Searching for the Most Suited Distribution and Estimation Method for At-Site Flood Frequency Analysis: A Case of the Chenab River
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College of Statistical Sciences, University of the Punjab, Lahore, Pakistan
Department of Statistics, Government College University Faisalabad, Pakistan
Department of Mathematical Statistics and Actuarial Science, University of the Free State, Bloemfontein, South Africa
Institute of Environmental Medicine, Division of Biostatistics, Karolinska Institute, Stockholm, Sweden
Submission date: 2023-10-08
Final revision date: 2023-12-17
Acceptance date: 2024-03-11
Online publication date: 2024-04-03
Corresponding author
Sajjad Haider Bhatti   

College of Statistical Sciences, University of the Punjab, Pakistan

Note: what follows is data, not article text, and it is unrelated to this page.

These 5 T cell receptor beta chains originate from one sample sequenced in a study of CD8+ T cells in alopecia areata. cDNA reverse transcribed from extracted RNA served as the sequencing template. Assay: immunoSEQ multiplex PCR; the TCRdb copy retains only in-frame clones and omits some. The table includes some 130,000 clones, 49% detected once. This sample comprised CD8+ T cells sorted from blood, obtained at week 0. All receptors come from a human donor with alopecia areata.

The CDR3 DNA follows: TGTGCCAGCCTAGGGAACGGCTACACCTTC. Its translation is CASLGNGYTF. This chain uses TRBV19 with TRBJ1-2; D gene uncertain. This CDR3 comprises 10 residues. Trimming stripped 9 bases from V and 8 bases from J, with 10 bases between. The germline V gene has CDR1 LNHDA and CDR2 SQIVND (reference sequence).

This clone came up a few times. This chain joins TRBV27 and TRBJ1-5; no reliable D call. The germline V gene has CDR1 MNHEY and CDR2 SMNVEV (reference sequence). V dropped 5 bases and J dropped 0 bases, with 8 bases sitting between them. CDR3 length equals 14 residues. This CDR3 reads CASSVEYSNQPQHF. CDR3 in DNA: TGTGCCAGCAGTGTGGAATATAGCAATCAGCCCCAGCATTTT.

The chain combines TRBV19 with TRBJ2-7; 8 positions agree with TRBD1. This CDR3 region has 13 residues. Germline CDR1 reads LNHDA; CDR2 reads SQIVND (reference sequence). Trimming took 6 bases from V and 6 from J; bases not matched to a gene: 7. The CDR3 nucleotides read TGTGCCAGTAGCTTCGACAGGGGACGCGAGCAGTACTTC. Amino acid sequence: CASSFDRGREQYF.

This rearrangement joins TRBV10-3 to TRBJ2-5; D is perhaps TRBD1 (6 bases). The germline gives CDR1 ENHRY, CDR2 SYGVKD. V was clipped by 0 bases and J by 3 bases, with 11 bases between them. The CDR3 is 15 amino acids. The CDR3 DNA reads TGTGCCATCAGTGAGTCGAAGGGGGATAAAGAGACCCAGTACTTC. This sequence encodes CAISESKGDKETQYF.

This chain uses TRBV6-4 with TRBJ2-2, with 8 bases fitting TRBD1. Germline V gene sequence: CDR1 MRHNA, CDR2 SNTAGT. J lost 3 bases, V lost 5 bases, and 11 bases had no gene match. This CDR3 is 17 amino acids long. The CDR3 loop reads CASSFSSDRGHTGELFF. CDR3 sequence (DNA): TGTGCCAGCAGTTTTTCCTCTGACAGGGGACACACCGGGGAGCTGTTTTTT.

The article deals with at-site flood frequency analysis for different gauging stations of the Chenab River in Pakistan. The study aimed at recommending the most suitable probability distribution and efficient method of parameter estimation for each gauging site. Generalized extreme value, generalized logistic, Gumbel, generalized Pareto, and reverse Gumbel probability models are fitted to the annual peak flow/discharge. For each gauging site, the parameters of these distributions are estimated through L-moments, maximum likelihood, least squares, weighted least squares, and relative least squares methods. For each site, the probability models with a particular estimation method are ranked on the basis of goodness-of-tests and accuracy measures, and then the most suitable pair of model and estimation method is identified through a total rank. The results indicate that the generalized Pareto distribution is the best fit for Marala, Khanki, Qadirabad, and Punjnad, while the generalized extreme value distribution is the most suited for the Trimmu gauging site. As far as the estimation method is concerned, least squares and weighted least squares methods are more accurate for most of the gauging sites. Finally, for each gauging site, the best-suited probability model is used to estimate the annual peak flow and to construct associated confidence intervals for different return years.
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